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On Tucker Carlson and Sycophants

“Regardless of whether President Trump succeeds in his bid for re-election to the White House, those who think and speak like Carlson will likely suffer no retribution for throwing red meat to his base.”

Author’s Note: This piece is best read as a reply, side-by-side with Jim Proser’s recent article “The Singular Courage of Tucker Carlson.”

The United States has always been a country where merely existing has been physically dangerous and often socially and professionally suicidal for African-Americans, despite what grandiose proclamations about Constitutionally-enshrined rights may otherwise suggest. Timothy Caughman, a 66-year-old black man, was stabbed in the back with a two-foot long Roman-style short sword nine blocks from Times Square on March 20, 2017  “simply because he was black.” According to a Washington Post story about his death, Caughman collected “cans from the trash to pay for trips to Washington, where he enjoyed attending congressional hearings.” The profile continues: “Standing on line waiting to vote,” he wrote under a selfie he tweeted on Election Day, ‘I love America.'”

Caughman was the target of white supremacist Harris Jackson. In high school, “Jackson belonged to a small group of more conservative students who stood out” on the campus of a liberal school. “One year, Harris’s friends proposed creating a White Students Union…There was every other kind of union at [the school], but there was no white union.”

Jackson was correct. There tend not to be White Unions because of the historical preference for white confederacy, a fact ignored by conservative media outlets as they stoke white grievance, misdirecting conservative Caucasians into blaming immigrants and minorities for their woes.

In the unscrupulous style of character assassination synonymous with Fox News, false outrage was continuously stoked during President Barack Obama’s historic eight-year presidency for everything from his wearing of a tan suit to his use of Dijon mustard. In the typical “big lie” style of right-wing journalism, Fox News also repeatedly gave then-private citizen Donald Trump a platform from which to propagate birther conspiracies. In a rare reprimand to an internal culture that encourages perpetual outrage, Fox News settled “a group of racial and gender discrimination lawsuits involving 18 current and former employees” for $10 million in 2018. Fox News did not follow suit with outrage when Senator Mitch McConnell wore a tan suit in 2020.

Physical and media attacks against those who seek to improve living conditions for the disenfranchised have always been prevalent as conservative politicians, civic leaders, and celebrities continue to condone the violent, political extremism of right-wing groups. As the United States’ philosophy, history, and culture suffer from a century of anti-communist paranoia and CIA-executed foreign interventions, leading American media personalities such as Tucker Carlson have unsurprisingly been institutionally fortified and handsomely compensated. In contrast to Carlson’s untouchability, his colleagues in Latin America have historically been the targets of American-funded intimidation. As anyone with even a rudimentary understanding of American foreign policy history could tell you:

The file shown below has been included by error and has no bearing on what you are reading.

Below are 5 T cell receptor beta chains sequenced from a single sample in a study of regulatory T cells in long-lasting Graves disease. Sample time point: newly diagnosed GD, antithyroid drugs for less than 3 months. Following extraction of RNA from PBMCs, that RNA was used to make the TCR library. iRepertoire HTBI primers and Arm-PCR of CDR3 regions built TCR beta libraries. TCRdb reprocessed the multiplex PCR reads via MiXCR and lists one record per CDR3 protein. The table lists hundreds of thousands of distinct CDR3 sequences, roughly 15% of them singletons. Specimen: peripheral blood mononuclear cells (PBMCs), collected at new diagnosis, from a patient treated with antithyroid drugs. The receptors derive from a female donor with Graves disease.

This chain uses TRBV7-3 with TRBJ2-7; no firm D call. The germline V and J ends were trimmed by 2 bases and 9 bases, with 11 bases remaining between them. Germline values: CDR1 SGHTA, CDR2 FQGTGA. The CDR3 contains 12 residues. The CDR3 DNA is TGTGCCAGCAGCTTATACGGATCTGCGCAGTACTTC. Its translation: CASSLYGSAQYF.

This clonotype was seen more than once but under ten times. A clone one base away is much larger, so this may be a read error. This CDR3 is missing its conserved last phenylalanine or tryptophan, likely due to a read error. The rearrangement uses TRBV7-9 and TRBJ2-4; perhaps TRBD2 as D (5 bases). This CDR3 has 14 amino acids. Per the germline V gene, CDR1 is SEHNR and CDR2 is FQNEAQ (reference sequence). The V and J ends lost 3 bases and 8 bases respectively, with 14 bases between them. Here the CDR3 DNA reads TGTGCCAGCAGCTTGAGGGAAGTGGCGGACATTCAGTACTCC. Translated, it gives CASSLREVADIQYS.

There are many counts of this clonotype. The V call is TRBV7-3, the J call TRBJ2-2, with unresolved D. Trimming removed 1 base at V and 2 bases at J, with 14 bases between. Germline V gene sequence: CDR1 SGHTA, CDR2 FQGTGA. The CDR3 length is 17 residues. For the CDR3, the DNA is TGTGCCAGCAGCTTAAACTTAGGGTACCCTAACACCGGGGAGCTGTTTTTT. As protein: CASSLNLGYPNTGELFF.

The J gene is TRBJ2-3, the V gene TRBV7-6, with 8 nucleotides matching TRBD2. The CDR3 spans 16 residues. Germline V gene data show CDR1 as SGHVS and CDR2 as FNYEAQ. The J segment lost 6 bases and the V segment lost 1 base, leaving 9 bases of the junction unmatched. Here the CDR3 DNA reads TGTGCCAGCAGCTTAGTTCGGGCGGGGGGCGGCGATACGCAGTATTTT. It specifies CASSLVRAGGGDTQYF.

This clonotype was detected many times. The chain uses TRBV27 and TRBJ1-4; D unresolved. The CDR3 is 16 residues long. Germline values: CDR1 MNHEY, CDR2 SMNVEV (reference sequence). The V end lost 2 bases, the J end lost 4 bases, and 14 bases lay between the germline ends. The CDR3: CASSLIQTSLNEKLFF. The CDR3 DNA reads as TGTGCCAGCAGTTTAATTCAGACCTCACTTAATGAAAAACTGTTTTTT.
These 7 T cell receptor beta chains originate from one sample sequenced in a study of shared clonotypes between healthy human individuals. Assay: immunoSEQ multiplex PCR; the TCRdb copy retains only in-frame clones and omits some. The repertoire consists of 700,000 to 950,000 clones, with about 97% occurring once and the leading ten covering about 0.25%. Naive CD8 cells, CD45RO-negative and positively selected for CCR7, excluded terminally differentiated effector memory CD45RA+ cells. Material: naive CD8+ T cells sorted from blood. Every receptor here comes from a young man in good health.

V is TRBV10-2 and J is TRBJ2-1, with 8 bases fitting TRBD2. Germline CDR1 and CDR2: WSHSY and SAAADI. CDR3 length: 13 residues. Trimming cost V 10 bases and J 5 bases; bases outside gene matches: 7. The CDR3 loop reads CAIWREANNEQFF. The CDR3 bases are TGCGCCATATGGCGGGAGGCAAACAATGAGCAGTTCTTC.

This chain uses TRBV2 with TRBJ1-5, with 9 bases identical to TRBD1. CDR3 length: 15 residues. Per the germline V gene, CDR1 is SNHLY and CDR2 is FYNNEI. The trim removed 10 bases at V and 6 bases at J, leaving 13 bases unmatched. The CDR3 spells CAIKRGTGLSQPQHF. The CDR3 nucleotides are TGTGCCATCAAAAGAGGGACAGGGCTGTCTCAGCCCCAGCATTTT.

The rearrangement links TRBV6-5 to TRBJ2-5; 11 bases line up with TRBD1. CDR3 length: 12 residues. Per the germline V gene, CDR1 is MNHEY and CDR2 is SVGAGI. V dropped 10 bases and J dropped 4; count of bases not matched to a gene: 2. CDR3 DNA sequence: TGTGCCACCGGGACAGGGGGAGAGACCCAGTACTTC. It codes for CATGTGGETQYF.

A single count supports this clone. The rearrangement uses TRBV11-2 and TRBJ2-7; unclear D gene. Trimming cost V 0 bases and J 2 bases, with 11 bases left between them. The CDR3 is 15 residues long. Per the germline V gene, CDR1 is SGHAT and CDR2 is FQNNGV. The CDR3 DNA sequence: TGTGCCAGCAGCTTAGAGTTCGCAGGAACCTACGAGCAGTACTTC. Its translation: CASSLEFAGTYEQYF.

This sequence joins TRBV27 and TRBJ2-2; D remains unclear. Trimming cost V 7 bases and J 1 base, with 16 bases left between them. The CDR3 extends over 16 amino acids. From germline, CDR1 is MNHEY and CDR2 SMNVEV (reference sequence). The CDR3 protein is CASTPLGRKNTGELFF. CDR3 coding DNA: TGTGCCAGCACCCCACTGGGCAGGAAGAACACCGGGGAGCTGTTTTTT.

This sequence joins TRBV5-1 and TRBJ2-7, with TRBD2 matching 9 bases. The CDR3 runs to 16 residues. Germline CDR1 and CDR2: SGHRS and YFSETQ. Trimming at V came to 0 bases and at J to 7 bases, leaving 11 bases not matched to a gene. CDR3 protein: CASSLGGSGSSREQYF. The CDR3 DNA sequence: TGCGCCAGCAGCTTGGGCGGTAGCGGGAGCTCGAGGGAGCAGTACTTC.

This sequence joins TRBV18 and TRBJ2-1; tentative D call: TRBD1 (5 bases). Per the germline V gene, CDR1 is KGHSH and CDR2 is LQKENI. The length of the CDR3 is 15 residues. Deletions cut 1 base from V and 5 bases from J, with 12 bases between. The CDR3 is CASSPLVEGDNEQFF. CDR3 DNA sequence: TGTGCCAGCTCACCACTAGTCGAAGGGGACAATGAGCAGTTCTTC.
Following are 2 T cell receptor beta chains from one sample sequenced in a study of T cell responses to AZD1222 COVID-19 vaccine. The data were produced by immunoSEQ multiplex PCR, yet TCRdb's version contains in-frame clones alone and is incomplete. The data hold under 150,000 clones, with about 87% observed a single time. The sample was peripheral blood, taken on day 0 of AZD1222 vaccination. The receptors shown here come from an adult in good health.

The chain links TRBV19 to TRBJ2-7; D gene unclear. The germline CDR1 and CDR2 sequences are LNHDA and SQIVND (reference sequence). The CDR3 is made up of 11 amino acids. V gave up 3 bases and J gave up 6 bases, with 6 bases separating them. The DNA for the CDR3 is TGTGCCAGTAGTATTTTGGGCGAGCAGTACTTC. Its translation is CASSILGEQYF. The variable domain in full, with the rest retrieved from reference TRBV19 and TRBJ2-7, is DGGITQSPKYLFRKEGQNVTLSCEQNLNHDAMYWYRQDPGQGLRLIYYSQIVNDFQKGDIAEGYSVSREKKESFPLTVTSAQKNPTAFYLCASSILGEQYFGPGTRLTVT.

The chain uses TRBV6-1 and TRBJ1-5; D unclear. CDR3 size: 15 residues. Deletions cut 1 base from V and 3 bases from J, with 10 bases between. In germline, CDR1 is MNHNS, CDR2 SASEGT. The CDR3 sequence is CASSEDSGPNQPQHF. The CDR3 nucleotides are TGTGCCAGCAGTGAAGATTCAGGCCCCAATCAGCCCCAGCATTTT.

Cultural revolutions are perceived by the American government as insidious because they seek to change the way people think, write, speak, and act. They are also dangerous because they tend to attract the self-righteous sanctimonious eye of American foreign policy advisors who express their motives in seemingly innocuous terms such as “liberty,” “self-determination,” and “justice”…Iraqis and Venezuelans got poor and killed; Dick Cheney and Chevron got rich. (Murderousness can be outsourced to the military).

They want to silence every prominent voice seeking to build local autonomy on their way to coronating playboy royals like Shah Pahlavi.

On his August 6, 2019 broadcast, Carlson called white supremacy a “conspiracy theory” designed to divide the United States and said it is not a “real problem.” The District Attorney who charged Jackson with hate crime and terrorism, on the other hand, noted: “The coverage of the case was not as extensive or as deep as I thought it would be, given all that was going on in America at time, and it’s outrageousness. Had he come from ISIS and hunted Jews and then killed a Jewish man, I think there would have been much more attention.”

This effort to silence a downtrodden minority by a leading American journalist seems to predate the dinosaurs now dwelling in subsidized coal mines. That the phrase “this is the language of blood politics” can be uttered as a revelation is deeply telling. This is the language of every third-world despot. This is the language used to silence in the name of anti-communism, a hundred uprisings against monarchy, colonialism, and fascism around the world for the last 100 years. In the United States, this has historically been the language of the establishment’s propaganda arm. They want to silence every prominent voice seeking to build local autonomy on their way to coronating playboy royals like Shah Pahlavi.

When I say that doxxing dedicated journalists is the language of blood politics, please consider this piece by the Committee to Protect Journalists, headlined “Journalists covering US white supremacists must weigh risks to selves and families”:

“Michael Edison Hayden was one of the first foreign journalists on the ground after the Nepalese earthquake in 2015—the “ground was still shaking” when he arrived, he said.…But, Hayden said, reporting on the far-right white identity movement in the U.S. has been his most traumatic professional experience.”

Only the newly enlightened think that the phrase ‘The phrase “blood politics” is not a euphemism’ is sufficiently surprising to warrant being placed on a separate line for emphasis.